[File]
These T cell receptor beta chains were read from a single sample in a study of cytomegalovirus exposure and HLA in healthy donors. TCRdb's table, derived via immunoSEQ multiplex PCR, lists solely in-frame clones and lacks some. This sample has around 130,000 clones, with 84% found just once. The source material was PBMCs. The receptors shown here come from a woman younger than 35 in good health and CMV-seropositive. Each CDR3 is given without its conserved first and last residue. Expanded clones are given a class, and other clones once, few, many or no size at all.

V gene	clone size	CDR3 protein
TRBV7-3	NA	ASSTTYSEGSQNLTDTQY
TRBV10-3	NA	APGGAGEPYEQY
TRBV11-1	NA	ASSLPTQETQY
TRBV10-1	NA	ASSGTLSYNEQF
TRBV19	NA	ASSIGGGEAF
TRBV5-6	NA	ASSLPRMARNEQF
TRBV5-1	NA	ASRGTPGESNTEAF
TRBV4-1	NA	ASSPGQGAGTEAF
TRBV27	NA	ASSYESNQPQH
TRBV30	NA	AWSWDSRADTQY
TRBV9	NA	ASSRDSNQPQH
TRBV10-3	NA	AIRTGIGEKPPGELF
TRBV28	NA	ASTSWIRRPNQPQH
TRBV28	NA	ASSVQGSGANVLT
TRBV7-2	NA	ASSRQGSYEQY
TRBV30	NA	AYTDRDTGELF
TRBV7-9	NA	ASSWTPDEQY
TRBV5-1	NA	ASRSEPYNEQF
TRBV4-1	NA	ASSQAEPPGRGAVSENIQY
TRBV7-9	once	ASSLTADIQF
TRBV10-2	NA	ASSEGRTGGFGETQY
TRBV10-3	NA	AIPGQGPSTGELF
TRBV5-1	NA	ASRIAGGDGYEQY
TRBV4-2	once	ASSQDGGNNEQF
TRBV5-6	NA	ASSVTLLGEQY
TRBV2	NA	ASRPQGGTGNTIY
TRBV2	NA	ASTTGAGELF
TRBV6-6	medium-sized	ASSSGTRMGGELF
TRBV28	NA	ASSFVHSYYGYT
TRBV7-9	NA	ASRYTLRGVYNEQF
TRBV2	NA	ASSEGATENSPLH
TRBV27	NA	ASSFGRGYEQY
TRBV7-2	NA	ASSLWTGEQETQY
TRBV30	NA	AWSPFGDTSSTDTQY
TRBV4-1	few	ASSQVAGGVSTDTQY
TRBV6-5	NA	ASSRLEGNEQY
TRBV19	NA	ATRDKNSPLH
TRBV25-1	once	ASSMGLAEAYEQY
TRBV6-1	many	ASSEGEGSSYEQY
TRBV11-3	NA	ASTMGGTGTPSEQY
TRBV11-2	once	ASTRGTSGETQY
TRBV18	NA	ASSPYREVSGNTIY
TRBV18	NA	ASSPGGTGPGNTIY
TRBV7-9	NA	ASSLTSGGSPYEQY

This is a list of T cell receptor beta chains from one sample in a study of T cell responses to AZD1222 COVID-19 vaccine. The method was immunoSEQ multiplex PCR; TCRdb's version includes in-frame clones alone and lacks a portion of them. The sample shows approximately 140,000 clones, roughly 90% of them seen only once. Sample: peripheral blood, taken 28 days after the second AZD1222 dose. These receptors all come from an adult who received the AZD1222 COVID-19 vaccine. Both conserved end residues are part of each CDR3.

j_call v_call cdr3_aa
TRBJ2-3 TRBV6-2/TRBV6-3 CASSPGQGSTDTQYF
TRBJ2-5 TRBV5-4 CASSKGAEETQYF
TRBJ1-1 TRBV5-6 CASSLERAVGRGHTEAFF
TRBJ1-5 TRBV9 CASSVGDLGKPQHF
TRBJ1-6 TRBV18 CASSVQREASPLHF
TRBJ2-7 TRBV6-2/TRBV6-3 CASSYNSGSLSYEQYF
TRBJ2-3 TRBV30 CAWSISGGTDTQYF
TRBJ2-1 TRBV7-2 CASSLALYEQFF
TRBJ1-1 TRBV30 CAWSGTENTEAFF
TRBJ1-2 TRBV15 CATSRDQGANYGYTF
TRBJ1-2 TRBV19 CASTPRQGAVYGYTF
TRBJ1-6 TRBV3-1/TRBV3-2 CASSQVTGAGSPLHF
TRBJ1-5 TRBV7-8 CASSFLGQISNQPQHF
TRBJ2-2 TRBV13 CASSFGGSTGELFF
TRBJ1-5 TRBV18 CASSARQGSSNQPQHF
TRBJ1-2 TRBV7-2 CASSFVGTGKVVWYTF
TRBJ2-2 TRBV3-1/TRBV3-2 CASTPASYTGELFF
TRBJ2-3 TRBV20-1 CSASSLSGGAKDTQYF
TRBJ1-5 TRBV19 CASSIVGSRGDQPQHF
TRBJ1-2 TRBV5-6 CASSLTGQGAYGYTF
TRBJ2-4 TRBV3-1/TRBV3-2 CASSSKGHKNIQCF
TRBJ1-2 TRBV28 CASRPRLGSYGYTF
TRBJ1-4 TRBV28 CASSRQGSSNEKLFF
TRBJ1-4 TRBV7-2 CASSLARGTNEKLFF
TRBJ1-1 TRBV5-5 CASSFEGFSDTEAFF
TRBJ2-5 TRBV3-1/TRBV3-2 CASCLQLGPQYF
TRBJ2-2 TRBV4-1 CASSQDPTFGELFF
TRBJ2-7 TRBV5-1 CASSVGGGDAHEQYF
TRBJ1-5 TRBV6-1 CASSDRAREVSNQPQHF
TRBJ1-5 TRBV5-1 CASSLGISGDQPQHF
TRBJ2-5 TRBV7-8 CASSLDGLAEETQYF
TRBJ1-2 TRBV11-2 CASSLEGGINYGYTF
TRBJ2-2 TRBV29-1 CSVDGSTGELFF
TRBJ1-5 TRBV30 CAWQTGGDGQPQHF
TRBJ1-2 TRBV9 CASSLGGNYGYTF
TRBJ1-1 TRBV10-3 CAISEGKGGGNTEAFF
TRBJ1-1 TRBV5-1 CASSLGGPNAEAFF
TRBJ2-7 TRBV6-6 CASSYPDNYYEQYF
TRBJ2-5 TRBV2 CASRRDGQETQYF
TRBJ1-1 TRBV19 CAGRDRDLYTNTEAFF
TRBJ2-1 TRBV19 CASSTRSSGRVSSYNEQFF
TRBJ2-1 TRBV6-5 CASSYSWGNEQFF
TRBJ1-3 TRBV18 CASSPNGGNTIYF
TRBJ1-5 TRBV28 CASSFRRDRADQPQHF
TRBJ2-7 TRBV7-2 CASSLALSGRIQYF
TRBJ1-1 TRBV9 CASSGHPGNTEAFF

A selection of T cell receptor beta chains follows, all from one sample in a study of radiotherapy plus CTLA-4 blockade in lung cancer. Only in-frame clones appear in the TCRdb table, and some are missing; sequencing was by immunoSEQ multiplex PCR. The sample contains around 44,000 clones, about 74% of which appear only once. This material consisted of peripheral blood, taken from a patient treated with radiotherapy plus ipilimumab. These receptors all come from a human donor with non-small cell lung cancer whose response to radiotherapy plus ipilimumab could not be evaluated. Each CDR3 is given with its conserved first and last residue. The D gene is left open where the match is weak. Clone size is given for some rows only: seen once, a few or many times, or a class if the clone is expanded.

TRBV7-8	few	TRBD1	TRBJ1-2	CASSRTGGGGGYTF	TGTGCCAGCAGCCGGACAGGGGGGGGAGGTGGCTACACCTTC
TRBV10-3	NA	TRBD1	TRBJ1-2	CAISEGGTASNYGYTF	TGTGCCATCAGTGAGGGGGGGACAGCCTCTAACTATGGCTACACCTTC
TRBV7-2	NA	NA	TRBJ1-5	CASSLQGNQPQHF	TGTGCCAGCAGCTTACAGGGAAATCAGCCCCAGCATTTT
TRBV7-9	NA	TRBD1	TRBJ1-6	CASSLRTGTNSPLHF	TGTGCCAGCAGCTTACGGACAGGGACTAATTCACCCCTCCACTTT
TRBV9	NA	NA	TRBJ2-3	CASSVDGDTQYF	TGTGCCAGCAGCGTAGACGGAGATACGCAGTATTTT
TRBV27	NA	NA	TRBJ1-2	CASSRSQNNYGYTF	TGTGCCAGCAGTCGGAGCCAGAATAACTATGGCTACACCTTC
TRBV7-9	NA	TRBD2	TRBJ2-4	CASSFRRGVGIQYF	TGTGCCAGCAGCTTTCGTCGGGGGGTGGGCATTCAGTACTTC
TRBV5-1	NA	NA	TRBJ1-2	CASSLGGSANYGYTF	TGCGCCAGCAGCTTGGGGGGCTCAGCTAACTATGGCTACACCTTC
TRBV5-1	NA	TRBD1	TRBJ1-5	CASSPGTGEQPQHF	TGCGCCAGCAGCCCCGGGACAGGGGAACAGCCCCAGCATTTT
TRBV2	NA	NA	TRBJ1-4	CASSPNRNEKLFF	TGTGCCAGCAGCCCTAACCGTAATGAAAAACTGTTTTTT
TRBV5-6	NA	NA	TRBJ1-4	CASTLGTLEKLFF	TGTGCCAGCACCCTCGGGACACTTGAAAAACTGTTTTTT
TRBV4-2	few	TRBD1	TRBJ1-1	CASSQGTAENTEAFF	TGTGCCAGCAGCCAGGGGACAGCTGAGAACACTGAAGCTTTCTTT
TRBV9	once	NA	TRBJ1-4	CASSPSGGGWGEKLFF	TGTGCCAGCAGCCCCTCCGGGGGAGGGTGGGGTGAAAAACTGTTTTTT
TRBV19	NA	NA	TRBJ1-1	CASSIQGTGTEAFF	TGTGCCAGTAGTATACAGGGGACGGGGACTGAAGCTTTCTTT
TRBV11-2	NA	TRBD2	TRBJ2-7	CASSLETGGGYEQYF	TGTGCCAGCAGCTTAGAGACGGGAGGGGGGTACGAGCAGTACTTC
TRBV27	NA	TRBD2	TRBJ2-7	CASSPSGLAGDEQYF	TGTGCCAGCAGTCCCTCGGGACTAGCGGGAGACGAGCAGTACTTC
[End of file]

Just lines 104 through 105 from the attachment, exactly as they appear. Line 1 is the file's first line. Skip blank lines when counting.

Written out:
TRBV5-1	NA	TRBD1	TRBJ1-5	CASSPGTGEQPQHF	TGCGCCAGCAGCCCCGGGACAGGGGAACAGCCCCAGCATTTT
TRBV2	NA	NA	TRBJ1-4	CASSPNRNEKLFF	TGTGCCAGCAGCCCTAACCGTAATGAAAAACTGTTTTTT